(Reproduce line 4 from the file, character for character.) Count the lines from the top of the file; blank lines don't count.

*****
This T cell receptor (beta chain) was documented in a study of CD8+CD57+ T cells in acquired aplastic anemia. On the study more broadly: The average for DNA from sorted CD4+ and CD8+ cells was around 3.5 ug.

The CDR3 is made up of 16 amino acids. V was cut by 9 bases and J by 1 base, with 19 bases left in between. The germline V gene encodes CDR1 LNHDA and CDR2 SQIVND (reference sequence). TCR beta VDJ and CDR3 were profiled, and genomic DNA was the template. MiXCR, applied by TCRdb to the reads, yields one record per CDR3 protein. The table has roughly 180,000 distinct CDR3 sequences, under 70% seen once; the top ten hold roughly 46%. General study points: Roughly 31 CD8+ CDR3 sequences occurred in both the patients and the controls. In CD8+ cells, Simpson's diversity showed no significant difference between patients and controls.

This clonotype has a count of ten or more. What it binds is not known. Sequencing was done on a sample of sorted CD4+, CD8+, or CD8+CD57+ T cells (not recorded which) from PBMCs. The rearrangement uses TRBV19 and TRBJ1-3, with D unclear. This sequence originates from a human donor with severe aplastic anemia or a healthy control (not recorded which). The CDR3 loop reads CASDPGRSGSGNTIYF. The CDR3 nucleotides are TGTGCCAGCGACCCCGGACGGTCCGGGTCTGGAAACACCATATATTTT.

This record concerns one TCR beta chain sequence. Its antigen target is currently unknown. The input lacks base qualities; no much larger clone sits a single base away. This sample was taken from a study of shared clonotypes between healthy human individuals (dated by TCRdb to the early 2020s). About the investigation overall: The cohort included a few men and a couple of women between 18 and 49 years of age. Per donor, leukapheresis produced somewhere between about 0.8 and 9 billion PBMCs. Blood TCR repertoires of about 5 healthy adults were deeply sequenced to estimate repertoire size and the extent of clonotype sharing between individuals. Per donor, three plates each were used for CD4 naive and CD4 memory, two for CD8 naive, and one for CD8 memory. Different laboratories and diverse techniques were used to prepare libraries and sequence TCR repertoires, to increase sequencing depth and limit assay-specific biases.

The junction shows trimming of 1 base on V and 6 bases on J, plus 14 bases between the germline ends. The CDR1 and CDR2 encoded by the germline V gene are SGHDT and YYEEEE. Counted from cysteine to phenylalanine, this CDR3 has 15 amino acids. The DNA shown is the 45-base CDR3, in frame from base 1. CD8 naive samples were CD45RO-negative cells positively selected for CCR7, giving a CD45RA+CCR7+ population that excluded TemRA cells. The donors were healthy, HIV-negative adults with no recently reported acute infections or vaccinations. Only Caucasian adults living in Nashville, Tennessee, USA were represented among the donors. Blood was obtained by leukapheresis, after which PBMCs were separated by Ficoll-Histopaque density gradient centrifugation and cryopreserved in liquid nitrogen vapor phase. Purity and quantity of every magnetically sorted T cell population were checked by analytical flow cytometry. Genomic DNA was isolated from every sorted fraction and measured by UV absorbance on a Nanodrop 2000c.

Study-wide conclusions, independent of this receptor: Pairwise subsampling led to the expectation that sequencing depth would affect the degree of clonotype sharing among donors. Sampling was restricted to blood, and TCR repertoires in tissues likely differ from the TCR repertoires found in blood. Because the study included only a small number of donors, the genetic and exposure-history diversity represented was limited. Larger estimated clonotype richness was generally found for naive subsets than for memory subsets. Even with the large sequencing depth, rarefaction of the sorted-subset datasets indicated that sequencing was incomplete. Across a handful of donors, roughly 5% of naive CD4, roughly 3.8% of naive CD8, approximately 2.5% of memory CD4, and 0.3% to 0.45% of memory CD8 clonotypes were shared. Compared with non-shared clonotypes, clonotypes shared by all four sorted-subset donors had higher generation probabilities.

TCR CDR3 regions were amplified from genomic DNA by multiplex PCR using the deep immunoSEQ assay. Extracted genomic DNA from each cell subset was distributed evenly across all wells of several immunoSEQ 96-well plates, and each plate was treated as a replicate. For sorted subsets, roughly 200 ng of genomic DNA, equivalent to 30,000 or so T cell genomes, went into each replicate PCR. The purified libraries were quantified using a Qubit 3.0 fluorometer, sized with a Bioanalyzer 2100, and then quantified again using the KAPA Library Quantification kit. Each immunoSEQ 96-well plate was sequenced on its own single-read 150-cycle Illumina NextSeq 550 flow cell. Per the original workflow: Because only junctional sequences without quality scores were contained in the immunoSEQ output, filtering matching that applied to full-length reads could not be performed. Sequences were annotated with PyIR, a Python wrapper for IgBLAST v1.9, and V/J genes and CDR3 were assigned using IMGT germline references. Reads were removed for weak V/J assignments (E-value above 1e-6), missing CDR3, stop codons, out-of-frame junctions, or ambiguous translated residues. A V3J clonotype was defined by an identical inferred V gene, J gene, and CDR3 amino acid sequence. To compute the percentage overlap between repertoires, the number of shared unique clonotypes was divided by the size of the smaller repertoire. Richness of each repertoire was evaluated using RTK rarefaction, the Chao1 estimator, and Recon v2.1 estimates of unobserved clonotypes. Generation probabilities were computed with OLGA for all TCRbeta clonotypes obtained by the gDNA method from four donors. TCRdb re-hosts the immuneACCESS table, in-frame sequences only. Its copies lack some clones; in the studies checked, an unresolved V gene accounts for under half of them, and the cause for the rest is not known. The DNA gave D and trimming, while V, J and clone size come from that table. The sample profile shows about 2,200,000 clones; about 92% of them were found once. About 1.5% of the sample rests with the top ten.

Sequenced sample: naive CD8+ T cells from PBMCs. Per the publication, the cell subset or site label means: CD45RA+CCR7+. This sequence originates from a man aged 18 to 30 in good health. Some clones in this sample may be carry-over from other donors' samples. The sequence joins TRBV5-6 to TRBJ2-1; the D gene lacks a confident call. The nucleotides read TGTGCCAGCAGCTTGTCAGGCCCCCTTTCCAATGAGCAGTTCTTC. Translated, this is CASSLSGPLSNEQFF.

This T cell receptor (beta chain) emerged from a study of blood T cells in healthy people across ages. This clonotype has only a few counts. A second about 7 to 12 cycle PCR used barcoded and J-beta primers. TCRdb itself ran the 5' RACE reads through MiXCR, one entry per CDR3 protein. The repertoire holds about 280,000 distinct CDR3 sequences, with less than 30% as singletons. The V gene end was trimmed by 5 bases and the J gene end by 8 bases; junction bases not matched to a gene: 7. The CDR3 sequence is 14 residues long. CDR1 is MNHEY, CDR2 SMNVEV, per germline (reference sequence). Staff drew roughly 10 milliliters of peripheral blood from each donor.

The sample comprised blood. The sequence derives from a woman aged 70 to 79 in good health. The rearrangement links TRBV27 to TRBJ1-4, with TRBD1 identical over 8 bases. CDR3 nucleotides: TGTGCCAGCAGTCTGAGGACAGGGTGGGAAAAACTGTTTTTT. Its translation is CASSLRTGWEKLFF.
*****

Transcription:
This record concerns one TCR beta chain sequence. Its antigen target is currently unknown. The input lacks base qualities; no much larger clone sits a single base away. This sample was taken from a study of shared clonotypes between healthy human individuals (dated by TCRdb to the early 2020s). About the investigation overall: The cohort included a few men and a couple of women between 18 and 49 years of age. Per donor, leukapheresis produced somewhere between about 0.8 and 9 billion PBMCs. Blood TCR repertoires of about 5 healthy adults were deeply sequenced to estimate repertoire size and the extent of clonotype sharing between individuals. Per donor, three plates each were used for CD4 naive and CD4 memory, two for CD8 naive, and one for CD8 memory. Different laboratories and diverse techniques were used to prepare libraries and sequence TCR repertoires, to increase sequencing depth and limit assay-specific biases.